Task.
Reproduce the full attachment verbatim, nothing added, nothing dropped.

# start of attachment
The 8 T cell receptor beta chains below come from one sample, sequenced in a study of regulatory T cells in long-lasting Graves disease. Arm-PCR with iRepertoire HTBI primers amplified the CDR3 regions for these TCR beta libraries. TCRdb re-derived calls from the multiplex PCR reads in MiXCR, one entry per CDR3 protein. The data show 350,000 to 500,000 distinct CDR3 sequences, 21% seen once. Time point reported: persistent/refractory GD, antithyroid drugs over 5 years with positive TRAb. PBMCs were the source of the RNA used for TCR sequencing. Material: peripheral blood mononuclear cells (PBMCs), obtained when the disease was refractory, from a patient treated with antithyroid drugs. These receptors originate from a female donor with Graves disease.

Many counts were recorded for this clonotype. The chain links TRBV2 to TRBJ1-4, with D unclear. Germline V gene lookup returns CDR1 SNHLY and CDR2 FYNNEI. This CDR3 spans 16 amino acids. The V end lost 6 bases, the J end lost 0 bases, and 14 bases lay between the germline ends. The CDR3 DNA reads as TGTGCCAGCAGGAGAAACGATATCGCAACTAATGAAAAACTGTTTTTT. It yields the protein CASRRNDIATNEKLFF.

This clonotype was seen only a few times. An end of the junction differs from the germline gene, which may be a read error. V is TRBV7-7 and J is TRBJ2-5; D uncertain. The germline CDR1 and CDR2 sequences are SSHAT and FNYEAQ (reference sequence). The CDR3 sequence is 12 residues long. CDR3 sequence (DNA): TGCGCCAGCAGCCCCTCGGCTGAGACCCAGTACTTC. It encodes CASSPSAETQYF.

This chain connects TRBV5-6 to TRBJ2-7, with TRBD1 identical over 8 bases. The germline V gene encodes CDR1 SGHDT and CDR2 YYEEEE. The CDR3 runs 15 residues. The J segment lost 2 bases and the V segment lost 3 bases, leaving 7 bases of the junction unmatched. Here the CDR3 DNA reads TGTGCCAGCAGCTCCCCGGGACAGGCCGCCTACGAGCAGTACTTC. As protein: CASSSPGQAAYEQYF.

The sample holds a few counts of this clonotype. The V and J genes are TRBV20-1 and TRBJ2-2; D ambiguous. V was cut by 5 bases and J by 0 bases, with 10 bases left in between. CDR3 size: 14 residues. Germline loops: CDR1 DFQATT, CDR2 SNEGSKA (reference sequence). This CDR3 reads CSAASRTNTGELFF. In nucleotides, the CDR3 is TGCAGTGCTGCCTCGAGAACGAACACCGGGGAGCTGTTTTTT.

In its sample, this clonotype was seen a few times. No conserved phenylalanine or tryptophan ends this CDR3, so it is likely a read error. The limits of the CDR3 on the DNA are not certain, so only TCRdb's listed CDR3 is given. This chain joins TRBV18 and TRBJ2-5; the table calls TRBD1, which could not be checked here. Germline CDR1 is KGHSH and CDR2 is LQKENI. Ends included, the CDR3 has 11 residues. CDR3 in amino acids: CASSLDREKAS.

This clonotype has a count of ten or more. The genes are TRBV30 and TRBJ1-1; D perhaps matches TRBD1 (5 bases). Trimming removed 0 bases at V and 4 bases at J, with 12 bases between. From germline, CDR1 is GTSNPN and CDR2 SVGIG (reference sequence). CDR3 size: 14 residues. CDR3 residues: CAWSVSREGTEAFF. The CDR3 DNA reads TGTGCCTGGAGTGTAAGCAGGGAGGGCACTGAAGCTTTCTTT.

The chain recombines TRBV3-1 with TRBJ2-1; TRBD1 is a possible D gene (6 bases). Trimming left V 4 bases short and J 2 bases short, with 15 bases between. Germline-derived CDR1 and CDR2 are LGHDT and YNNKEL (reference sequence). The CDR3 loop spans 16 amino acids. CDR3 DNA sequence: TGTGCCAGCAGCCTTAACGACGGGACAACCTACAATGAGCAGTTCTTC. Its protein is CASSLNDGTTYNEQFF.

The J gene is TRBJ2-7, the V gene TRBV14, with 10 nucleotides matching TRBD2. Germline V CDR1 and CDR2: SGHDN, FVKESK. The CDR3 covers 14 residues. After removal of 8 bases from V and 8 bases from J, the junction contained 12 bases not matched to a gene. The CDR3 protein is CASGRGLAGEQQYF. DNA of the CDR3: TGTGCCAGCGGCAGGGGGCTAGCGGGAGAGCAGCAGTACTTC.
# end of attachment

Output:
The 8 T cell receptor beta chains below come from one sample, sequenced in a study of regulatory T cells in long-lasting Graves disease. Arm-PCR with iRepertoire HTBI primers amplified the CDR3 regions for these TCR beta libraries. TCRdb re-derived calls from the multiplex PCR reads in MiXCR, one entry per CDR3 protein. The data show 350,000 to 500,000 distinct CDR3 sequences, 21% seen once. Time point reported: persistent/refractory GD, antithyroid drugs over 5 years with positive TRAb. PBMCs were the source of the RNA used for TCR sequencing. Material: peripheral blood mononuclear cells (PBMCs), obtained when the disease was refractory, from a patient treated with antithyroid drugs. These receptors originate from a female donor with Graves disease.

Many counts were recorded for this clonotype. The chain links TRBV2 to TRBJ1-4, with D unclear. Germline V gene lookup returns CDR1 SNHLY and CDR2 FYNNEI. This CDR3 spans 16 amino acids. The V end lost 6 bases, the J end lost 0 bases, and 14 bases lay between the germline ends. The CDR3 DNA reads as TGTGCCAGCAGGAGAAACGATATCGCAACTAATGAAAAACTGTTTTTT. It yields the protein CASRRNDIATNEKLFF.

This clonotype was seen only a few times. An end of the junction differs from the germline gene, which may be a read error. V is TRBV7-7 and J is TRBJ2-5; D uncertain. The germline CDR1 and CDR2 sequences are SSHAT and FNYEAQ (reference sequence). The CDR3 sequence is 12 residues long. CDR3 sequence (DNA): TGCGCCAGCAGCCCCTCGGCTGAGACCCAGTACTTC. It encodes CASSPSAETQYF.

This chain connects TRBV5-6 to TRBJ2-7, with TRBD1 identical over 8 bases. The germline V gene encodes CDR1 SGHDT and CDR2 YYEEEE. The CDR3 runs 15 residues. The J segment lost 2 bases and the V segment lost 3 bases, leaving 7 bases of the junction unmatched. Here the CDR3 DNA reads TGTGCCAGCAGCTCCCCGGGACAGGCCGCCTACGAGCAGTACTTC. As protein: CASSSPGQAAYEQYF.

The sample holds a few counts of this clonotype. The V and J genes are TRBV20-1 and TRBJ2-2; D ambiguous. V was cut by 5 bases and J by 0 bases, with 10 bases left in between. CDR3 size: 14 residues. Germline loops: CDR1 DFQATT, CDR2 SNEGSKA (reference sequence). This CDR3 reads CSAASRTNTGELFF. In nucleotides, the CDR3 is TGCAGTGCTGCCTCGAGAACGAACACCGGGGAGCTGTTTTTT.

In its sample, this clonotype was seen a few times. No conserved phenylalanine or tryptophan ends this CDR3, so it is likely a read error. The limits of the CDR3 on the DNA are not certain, so only TCRdb's listed CDR3 is given. This chain joins TRBV18 and TRBJ2-5; the table calls TRBD1, which could not be checked here. Germline CDR1 is KGHSH and CDR2 is LQKENI. Ends included, the CDR3 has 11 residues. CDR3 in amino acids: CASSLDREKAS.

This clonotype has a count of ten or more. The genes are TRBV30 and TRBJ1-1; D perhaps matches TRBD1 (5 bases). Trimming removed 0 bases at V and 4 bases at J, with 12 bases between. From germline, CDR1 is GTSNPN and CDR2 SVGIG (reference sequence). CDR3 size: 14 residues. CDR3 residues: CAWSVSREGTEAFF. The CDR3 DNA reads TGTGCCTGGAGTGTAAGCAGGGAGGGCACTGAAGCTTTCTTT.

The chain recombines TRBV3-1 with TRBJ2-1; TRBD1 is a possible D gene (6 bases). Trimming left V 4 bases short and J 2 bases short, with 15 bases between. Germline-derived CDR1 and CDR2 are LGHDT and YNNKEL (reference sequence). The CDR3 loop spans 16 amino acids. CDR3 DNA sequence: TGTGCCAGCAGCCTTAACGACGGGACAACCTACAATGAGCAGTTCTTC. Its protein is CASSLNDGTTYNEQFF.

The J gene is TRBJ2-7, the V gene TRBV14, with 10 nucleotides matching TRBD2. Germline V CDR1 and CDR2: SGHDN, FVKESK. The CDR3 covers 14 residues. After removal of 8 bases from V and 8 bases from J, the junction contained 12 bases not matched to a gene. The CDR3 protein is CASGRGLAGEQQYF. DNA of the CDR3: TGTGCCAGCGGCAGGGGGCTAGCGGGAGAGCAGCAGTACTTC.